When I was 20 years old, a man pointed a gun at me.
At the time, I was working at a little deli to help pay my college expenses. It was a Saturday and I was there alone. A man walked in, pretended to read the menu for a moment, and then pulled out a handgun and aimed it at me.
I tend to remain calm in emergencies, so I kept my head while I cleaned out the till (maybe $200 total) and handed the cash to him, and then while, at his orders, I yanked the phone from the wall. I don’t even remember feeling terrified. In fact, I was thinking about a psychology class I was taking at the time, where we were learning about weapon focus–the tendency for witnesses to focus on a weapon rather than descriptive aspects of the perpetrator. I focused on the weapon too. After he left, I calmly went to the store next door and called the police.
In the years since, I’ve thought about this incident a lot. About how easy it was for this stranger to nearly end my life over a couple hundred bucks. About how much I would have missed if I’d died at 20. About how the police made only a half-hearted attempt to investigate because, hey, nobody got hurt, and crimes like this one happen all the time in the US. About how it isn’t right that I couldn’t safely work at my crappy minimum wage job.
I thought about that incident yesterday too, when the news hit me about the terrible events in Orlando (I was on the road this weekend, so the news hit me late). I wasn’t targeted because of who I was or because of the perp’s ideology–I was just a kid alone in a place with handy cash, and he wanted his hands on that money. Nothing about me mattered to him.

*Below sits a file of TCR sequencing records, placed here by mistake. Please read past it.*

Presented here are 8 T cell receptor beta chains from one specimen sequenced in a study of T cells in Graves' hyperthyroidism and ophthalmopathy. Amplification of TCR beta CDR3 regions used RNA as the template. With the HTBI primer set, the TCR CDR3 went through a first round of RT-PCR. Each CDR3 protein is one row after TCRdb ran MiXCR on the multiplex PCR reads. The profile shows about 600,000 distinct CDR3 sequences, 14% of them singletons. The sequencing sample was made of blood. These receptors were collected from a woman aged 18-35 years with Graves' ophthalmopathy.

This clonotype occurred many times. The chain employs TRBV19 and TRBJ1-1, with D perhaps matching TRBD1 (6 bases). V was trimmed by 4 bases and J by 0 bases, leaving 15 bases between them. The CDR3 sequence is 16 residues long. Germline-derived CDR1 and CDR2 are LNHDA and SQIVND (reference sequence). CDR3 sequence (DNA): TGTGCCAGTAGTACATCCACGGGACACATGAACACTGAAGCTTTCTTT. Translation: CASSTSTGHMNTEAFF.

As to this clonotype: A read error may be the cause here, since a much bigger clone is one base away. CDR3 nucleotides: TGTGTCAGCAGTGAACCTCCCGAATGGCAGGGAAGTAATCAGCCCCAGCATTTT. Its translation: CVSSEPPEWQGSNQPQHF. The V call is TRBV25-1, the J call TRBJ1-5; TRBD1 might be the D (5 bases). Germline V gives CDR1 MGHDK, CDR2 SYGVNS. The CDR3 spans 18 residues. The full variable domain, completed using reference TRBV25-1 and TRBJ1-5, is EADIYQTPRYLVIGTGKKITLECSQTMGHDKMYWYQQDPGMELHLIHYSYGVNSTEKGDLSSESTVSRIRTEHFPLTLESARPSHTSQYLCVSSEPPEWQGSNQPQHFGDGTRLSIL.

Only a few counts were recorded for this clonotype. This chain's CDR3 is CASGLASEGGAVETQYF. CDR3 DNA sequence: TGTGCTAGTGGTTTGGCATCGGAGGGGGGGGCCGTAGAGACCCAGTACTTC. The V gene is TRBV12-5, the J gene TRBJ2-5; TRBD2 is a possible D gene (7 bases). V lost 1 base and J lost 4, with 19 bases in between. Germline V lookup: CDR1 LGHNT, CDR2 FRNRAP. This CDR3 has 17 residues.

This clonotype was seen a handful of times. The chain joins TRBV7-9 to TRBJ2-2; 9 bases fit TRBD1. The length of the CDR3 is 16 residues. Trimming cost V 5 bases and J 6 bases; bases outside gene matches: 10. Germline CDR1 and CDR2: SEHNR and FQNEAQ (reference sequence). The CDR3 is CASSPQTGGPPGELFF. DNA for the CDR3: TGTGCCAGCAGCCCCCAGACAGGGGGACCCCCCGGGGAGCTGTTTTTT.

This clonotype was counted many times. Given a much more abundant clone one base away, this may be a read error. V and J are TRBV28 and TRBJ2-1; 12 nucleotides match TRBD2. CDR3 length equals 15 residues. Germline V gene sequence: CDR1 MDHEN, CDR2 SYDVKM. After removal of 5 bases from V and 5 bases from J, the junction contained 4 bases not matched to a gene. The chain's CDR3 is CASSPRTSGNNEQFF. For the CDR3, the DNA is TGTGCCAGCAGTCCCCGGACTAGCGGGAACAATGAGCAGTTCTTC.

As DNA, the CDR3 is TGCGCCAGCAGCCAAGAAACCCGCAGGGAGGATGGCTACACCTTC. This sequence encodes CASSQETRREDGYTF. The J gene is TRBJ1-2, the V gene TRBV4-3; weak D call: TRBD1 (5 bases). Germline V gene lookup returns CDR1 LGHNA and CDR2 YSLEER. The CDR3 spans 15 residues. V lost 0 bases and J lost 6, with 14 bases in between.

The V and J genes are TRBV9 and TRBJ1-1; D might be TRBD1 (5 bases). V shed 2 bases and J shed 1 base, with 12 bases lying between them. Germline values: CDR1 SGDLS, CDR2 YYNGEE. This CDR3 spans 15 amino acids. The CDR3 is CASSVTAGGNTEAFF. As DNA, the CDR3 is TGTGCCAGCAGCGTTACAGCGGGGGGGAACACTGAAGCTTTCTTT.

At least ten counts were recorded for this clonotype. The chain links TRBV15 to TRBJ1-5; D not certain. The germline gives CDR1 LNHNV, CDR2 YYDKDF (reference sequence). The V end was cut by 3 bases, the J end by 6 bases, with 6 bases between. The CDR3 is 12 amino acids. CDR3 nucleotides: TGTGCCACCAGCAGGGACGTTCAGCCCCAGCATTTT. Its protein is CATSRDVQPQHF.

Over the weekend, dozens of human beings died and dozens more were hurt because they meant less to one man than his own twisted beliefs, and because he had access to weapons of mass destruction. So many lives shattered, so much promise destroyed. Victims who didn’t have safety even in a simple attempt to spend a Saturday night having fun with friends.
I wish for the survivors and for the families involved the hope of finding eventual peace in this great loss. And for all of us, I wish for the courage to take real, meaningful steps to ensure that fewer human beings lose everything to men with guns.